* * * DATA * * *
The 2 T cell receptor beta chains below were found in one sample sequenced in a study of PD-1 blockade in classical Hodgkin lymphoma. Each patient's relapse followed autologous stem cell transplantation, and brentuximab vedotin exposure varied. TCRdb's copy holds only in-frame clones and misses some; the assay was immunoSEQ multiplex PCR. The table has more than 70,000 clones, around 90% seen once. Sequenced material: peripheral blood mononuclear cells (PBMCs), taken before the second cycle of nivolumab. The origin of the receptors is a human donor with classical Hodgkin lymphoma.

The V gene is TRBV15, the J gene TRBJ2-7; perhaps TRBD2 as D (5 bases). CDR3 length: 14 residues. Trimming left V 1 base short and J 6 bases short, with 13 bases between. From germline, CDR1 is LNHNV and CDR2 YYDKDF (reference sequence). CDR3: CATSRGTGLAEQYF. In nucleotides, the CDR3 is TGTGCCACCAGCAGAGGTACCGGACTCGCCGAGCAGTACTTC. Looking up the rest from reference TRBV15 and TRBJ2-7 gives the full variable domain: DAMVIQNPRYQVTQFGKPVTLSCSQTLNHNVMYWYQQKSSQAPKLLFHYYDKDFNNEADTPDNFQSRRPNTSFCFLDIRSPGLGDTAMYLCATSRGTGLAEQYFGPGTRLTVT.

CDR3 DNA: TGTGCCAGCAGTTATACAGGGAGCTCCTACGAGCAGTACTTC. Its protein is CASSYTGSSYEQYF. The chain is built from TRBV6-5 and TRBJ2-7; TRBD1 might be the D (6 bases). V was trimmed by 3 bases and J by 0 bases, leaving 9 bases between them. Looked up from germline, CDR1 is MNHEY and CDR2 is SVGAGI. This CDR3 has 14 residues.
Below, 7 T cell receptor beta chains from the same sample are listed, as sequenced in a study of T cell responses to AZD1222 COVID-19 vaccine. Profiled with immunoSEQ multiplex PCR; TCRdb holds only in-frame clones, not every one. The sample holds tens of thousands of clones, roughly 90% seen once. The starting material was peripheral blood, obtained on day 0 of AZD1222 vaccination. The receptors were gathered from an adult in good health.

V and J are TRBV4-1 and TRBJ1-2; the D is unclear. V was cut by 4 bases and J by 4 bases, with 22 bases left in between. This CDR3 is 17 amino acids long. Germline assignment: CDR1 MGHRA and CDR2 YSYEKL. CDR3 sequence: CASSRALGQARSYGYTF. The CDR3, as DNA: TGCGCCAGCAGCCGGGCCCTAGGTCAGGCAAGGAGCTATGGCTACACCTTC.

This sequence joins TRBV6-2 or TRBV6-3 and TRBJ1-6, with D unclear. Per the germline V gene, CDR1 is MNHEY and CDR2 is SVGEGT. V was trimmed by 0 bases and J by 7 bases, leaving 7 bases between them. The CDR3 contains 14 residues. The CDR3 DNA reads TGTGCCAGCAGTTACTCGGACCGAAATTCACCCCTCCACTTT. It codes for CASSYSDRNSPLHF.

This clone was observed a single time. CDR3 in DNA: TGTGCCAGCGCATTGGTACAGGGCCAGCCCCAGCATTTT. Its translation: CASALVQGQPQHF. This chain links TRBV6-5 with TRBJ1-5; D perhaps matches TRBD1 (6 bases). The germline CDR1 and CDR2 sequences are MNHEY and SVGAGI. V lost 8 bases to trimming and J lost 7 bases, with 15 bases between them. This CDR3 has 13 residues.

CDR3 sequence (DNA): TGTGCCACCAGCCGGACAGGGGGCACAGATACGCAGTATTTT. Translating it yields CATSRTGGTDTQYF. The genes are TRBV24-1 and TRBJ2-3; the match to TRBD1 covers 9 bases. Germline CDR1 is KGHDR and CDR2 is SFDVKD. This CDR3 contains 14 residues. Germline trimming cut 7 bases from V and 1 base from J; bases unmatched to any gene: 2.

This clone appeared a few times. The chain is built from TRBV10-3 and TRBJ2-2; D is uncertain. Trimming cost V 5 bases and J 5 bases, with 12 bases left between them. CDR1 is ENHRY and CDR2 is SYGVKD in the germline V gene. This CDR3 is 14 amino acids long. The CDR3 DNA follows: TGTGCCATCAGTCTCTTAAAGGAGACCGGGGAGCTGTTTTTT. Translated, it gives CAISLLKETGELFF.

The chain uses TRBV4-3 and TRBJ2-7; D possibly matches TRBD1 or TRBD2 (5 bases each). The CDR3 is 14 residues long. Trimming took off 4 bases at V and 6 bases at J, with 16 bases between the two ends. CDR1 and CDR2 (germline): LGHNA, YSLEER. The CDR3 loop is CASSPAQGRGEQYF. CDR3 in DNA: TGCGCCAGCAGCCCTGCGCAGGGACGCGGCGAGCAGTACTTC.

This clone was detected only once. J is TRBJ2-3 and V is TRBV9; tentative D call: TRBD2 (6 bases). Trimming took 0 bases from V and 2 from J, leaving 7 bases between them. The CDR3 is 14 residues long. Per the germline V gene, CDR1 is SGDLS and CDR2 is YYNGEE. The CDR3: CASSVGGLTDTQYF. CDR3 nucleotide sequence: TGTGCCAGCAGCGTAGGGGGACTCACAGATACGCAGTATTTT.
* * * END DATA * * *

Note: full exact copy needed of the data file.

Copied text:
The 2 T cell receptor beta chains below were found in one sample sequenced in a study of PD-1 blockade in classical Hodgkin lymphoma. Each patient's relapse followed autologous stem cell transplantation, and brentuximab vedotin exposure varied. TCRdb's copy holds only in-frame clones and misses some; the assay was immunoSEQ multiplex PCR. The table has more than 70,000 clones, around 90% seen once. Sequenced material: peripheral blood mononuclear cells (PBMCs), taken before the second cycle of nivolumab. The origin of the receptors is a human donor with classical Hodgkin lymphoma.

The V gene is TRBV15, the J gene TRBJ2-7; perhaps TRBD2 as D (5 bases). CDR3 length: 14 residues. Trimming left V 1 base short and J 6 bases short, with 13 bases between. From germline, CDR1 is LNHNV and CDR2 YYDKDF (reference sequence). CDR3: CATSRGTGLAEQYF. In nucleotides, the CDR3 is TGTGCCACCAGCAGAGGTACCGGACTCGCCGAGCAGTACTTC. Looking up the rest from reference TRBV15 and TRBJ2-7 gives the full variable domain: DAMVIQNPRYQVTQFGKPVTLSCSQTLNHNVMYWYQQKSSQAPKLLFHYYDKDFNNEADTPDNFQSRRPNTSFCFLDIRSPGLGDTAMYLCATSRGTGLAEQYFGPGTRLTVT.

CDR3 DNA: TGTGCCAGCAGTTATACAGGGAGCTCCTACGAGCAGTACTTC. Its protein is CASSYTGSSYEQYF. The chain is built from TRBV6-5 and TRBJ2-7; TRBD1 might be the D (6 bases). V was trimmed by 3 bases and J by 0 bases, leaving 9 bases between them. Looked up from germline, CDR1 is MNHEY and CDR2 is SVGAGI. This CDR3 has 14 residues.
Below, 7 T cell receptor beta chains from the same sample are listed, as sequenced in a study of T cell responses to AZD1222 COVID-19 vaccine. Profiled with immunoSEQ multiplex PCR; TCRdb holds only in-frame clones, not every one. The sample holds tens of thousands of clones, roughly 90% seen once. The starting material was peripheral blood, obtained on day 0 of AZD1222 vaccination. The receptors were gathered from an adult in good health.

V and J are TRBV4-1 and TRBJ1-2; the D is unclear. V was cut by 4 bases and J by 4 bases, with 22 bases left in between. This CDR3 is 17 amino acids long. Germline assignment: CDR1 MGHRA and CDR2 YSYEKL. CDR3 sequence: CASSRALGQARSYGYTF. The CDR3, as DNA: TGCGCCAGCAGCCGGGCCCTAGGTCAGGCAAGGAGCTATGGCTACACCTTC.

This sequence joins TRBV6-2 or TRBV6-3 and TRBJ1-6, with D unclear. Per the germline V gene, CDR1 is MNHEY and CDR2 is SVGEGT. V was trimmed by 0 bases and J by 7 bases, leaving 7 bases between them. The CDR3 contains 14 residues. The CDR3 DNA reads TGTGCCAGCAGTTACTCGGACCGAAATTCACCCCTCCACTTT. It codes for CASSYSDRNSPLHF.

This clone was observed a single time. CDR3 in DNA: TGTGCCAGCGCATTGGTACAGGGCCAGCCCCAGCATTTT. Its translation: CASALVQGQPQHF. This chain links TRBV6-5 with TRBJ1-5; D perhaps matches TRBD1 (6 bases). The germline CDR1 and CDR2 sequences are MNHEY and SVGAGI. V lost 8 bases to trimming and J lost 7 bases, with 15 bases between them. This CDR3 has 13 residues.

CDR3 sequence (DNA): TGTGCCACCAGCCGGACAGGGGGCACAGATACGCAGTATTTT. Translating it yields CATSRTGGTDTQYF. The genes are TRBV24-1 and TRBJ2-3; the match to TRBD1 covers 9 bases. Germline CDR1 is KGHDR and CDR2 is SFDVKD. This CDR3 contains 14 residues. Germline trimming cut 7 bases from V and 1 base from J; bases unmatched to any gene: 2.

This clone appeared a few times. The chain is built from TRBV10-3 and TRBJ2-2; D is uncertain. Trimming cost V 5 bases and J 5 bases, with 12 bases left between them. CDR1 is ENHRY and CDR2 is SYGVKD in the germline V gene. This CDR3 is 14 amino acids long. The CDR3 DNA follows: TGTGCCATCAGTCTCTTAAAGGAGACCGGGGAGCTGTTTTTT. Translated, it gives CAISLLKETGELFF.

The chain uses TRBV4-3 and TRBJ2-7; D possibly matches TRBD1 or TRBD2 (5 bases each). The CDR3 is 14 residues long. Trimming took off 4 bases at V and 6 bases at J, with 16 bases between the two ends. CDR1 and CDR2 (germline): LGHNA, YSLEER. The CDR3 loop is CASSPAQGRGEQYF. CDR3 in DNA: TGCGCCAGCAGCCCTGCGCAGGGACGCGGCGAGCAGTACTTC.

This clone was detected only once. J is TRBJ2-3 and V is TRBV9; tentative D call: TRBD2 (6 bases). Trimming took 0 bases from V and 2 from J, leaving 7 bases between them. The CDR3 is 14 residues long. Per the germline V gene, CDR1 is SGDLS and CDR2 is YYNGEE. The CDR3: CASSVGGLTDTQYF. CDR3 nucleotide sequence: TGTGCCAGCAGCGTAGGGGGACTCACAGATACGCAGTATTTT.